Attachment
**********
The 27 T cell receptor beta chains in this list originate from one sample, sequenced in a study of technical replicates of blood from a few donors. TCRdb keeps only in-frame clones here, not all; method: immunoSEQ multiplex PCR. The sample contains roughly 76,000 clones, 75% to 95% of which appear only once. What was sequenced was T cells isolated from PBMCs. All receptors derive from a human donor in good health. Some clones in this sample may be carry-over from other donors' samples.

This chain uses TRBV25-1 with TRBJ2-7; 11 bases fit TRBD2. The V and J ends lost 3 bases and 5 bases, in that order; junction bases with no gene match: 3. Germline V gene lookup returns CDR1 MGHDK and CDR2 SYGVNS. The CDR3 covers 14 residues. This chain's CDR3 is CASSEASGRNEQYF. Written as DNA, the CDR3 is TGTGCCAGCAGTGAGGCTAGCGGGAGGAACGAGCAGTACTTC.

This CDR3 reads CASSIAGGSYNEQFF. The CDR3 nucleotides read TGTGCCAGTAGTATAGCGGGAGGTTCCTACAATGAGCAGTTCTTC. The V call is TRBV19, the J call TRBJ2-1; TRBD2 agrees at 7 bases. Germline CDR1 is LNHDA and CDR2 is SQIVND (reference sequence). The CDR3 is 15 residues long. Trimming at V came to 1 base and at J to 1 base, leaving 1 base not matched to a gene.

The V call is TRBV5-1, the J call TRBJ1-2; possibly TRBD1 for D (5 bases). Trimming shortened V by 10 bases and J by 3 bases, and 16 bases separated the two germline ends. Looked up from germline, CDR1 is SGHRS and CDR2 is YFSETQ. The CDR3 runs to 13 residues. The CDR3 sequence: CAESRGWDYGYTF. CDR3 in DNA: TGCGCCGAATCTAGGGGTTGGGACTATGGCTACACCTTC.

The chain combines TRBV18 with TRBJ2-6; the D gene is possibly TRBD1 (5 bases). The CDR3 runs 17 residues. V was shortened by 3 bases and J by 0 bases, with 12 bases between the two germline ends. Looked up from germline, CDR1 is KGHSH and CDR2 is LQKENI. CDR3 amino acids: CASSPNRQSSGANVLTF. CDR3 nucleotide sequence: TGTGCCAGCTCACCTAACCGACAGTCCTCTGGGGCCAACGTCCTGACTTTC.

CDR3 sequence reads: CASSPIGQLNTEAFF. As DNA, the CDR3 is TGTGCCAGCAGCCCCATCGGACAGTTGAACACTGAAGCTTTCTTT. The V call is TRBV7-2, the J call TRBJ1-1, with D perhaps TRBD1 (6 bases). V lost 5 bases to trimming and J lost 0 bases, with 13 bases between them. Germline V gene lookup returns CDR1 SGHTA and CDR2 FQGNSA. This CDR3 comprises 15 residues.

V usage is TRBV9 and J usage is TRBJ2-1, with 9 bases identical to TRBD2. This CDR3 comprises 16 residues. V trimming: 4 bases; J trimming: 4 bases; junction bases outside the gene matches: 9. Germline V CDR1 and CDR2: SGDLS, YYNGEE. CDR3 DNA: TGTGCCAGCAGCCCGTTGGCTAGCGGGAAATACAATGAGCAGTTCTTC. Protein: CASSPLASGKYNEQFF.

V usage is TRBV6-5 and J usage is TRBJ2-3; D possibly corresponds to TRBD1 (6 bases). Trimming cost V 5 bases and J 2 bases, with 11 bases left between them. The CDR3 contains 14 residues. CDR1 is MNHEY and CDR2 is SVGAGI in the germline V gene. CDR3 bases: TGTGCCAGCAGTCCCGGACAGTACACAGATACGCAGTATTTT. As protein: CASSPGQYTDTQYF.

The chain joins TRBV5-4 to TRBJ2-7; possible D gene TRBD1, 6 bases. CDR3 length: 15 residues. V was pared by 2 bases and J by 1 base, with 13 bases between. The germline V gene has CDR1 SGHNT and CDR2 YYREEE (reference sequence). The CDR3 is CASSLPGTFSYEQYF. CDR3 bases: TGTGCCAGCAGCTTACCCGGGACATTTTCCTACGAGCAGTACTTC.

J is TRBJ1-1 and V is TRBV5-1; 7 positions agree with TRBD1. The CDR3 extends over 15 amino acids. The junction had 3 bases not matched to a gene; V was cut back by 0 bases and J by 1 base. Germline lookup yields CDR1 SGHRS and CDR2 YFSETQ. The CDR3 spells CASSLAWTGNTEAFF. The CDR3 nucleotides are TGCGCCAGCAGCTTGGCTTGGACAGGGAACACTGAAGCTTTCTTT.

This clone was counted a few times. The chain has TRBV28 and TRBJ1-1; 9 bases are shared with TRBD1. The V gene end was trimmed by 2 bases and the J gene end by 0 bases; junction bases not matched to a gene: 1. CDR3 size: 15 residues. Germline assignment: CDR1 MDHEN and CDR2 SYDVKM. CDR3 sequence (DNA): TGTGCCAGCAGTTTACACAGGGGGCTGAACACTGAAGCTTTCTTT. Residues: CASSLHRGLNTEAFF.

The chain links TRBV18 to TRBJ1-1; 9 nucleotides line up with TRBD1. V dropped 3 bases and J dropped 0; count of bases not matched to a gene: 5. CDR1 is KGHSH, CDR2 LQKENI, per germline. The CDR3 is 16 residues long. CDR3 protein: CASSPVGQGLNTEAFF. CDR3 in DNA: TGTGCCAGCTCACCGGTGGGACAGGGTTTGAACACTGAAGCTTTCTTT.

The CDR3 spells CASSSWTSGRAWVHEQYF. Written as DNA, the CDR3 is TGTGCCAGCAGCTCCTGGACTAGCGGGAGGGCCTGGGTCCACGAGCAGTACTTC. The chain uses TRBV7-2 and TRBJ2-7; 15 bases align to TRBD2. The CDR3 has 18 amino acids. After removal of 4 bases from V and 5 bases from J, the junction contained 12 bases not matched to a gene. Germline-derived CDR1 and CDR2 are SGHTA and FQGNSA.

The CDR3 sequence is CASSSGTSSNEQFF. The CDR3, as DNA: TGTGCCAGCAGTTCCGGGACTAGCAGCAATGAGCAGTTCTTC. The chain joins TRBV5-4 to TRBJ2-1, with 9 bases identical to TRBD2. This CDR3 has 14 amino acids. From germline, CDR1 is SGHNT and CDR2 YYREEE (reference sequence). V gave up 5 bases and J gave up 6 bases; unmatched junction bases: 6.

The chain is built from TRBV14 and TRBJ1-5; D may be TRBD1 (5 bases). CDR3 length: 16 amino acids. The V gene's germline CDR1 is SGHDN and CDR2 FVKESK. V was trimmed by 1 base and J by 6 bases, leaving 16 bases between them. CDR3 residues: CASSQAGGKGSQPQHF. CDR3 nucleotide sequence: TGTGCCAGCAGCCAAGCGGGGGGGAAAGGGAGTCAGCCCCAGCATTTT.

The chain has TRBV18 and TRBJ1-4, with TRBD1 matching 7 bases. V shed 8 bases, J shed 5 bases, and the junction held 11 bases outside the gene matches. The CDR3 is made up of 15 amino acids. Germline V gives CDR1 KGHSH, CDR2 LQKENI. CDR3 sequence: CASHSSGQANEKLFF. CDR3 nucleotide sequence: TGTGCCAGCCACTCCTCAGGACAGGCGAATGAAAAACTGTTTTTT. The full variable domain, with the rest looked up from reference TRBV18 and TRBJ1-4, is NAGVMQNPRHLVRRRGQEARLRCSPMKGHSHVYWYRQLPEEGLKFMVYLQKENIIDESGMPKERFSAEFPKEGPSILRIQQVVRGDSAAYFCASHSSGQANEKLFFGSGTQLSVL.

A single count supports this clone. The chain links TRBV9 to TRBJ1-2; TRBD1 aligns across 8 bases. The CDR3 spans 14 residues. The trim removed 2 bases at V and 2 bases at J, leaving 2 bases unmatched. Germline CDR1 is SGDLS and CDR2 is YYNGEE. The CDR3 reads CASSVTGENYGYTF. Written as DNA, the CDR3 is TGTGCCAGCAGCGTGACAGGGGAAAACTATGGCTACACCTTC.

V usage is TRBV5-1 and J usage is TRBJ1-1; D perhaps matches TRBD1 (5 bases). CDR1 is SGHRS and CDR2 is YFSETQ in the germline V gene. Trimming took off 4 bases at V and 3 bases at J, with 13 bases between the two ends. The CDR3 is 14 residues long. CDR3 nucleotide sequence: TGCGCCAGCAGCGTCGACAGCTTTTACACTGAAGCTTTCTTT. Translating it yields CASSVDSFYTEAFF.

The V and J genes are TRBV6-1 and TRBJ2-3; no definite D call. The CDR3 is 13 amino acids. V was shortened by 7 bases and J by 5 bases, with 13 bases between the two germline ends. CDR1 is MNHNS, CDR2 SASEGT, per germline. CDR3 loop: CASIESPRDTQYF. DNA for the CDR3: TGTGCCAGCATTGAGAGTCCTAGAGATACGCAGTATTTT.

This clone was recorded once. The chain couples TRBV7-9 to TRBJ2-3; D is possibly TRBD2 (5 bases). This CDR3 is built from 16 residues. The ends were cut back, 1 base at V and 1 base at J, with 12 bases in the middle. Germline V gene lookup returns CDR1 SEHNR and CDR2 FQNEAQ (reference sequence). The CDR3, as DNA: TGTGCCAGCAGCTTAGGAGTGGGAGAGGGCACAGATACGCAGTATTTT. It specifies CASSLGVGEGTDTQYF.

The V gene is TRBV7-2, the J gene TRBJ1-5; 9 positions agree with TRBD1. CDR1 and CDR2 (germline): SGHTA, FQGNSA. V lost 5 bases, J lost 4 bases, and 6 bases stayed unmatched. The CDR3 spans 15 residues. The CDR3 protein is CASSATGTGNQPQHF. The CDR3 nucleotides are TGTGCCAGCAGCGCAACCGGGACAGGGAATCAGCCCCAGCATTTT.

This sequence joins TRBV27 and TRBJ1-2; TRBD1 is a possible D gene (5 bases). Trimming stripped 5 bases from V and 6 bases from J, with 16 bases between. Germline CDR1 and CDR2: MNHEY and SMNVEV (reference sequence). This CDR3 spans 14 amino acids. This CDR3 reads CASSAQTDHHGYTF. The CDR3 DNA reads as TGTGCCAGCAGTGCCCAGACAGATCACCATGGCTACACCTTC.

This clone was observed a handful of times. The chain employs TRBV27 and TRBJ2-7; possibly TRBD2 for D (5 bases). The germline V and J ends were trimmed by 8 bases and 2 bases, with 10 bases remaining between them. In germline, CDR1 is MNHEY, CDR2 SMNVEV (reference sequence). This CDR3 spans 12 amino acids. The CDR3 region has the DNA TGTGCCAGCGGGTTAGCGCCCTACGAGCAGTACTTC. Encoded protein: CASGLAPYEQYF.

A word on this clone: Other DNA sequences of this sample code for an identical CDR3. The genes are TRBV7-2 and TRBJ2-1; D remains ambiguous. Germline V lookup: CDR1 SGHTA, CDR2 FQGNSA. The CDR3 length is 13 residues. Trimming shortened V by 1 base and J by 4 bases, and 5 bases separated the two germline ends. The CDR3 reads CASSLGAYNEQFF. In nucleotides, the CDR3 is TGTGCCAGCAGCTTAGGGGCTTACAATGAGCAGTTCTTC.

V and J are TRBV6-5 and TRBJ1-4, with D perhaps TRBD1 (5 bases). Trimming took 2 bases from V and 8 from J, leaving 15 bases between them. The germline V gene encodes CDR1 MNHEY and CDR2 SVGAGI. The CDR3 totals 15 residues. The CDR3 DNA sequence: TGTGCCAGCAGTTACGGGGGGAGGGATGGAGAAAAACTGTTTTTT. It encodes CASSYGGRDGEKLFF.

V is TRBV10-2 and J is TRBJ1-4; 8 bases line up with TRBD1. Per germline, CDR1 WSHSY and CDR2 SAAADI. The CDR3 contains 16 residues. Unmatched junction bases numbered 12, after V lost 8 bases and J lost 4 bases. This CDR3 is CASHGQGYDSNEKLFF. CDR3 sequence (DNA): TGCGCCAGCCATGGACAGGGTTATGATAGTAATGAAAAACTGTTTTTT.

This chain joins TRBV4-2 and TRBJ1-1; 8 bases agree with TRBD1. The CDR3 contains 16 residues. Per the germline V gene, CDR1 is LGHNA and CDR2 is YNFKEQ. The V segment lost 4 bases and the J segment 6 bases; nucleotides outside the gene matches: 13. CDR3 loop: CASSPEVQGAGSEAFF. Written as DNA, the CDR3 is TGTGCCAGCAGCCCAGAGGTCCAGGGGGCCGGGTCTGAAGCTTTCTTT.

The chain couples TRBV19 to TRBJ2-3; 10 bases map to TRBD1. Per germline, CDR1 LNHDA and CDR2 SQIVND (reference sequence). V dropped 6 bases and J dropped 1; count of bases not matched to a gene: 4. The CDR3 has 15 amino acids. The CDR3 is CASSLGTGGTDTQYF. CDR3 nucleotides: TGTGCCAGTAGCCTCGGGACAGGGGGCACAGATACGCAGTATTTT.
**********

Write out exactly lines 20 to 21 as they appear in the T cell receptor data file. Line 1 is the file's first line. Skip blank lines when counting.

This clone was recorded once. The chain couples TRBV7-9 to TRBJ2-3; D is possibly TRBD2 (5 bases). This CDR3 is built from 16 residues. The ends were cut back, 1 base at V and 1 base at J, with 12 bases in the middle. Germline V gene lookup returns CDR1 SEHNR and CDR2 FQNEAQ (reference sequence). The CDR3, as DNA: TGTGCCAGCAGCTTAGGAGTGGGAGAGGGCACAGATACGCAGTATTTT. It specifies CASSLGVGEGTDTQYF.

The V gene is TRBV7-2, the J gene TRBJ1-5; 9 positions agree with TRBD1. CDR1 and CDR2 (germline): SGHTA, FQGNSA. V lost 5 bases, J lost 4 bases, and 6 bases stayed unmatched. The CDR3 spans 15 residues. The CDR3 protein is CASSATGTGNQPQHF. The CDR3 nucleotides are TGTGCCAGCAGCGCAACCGGGACAGGGAATCAGCCCCAGCATTTT.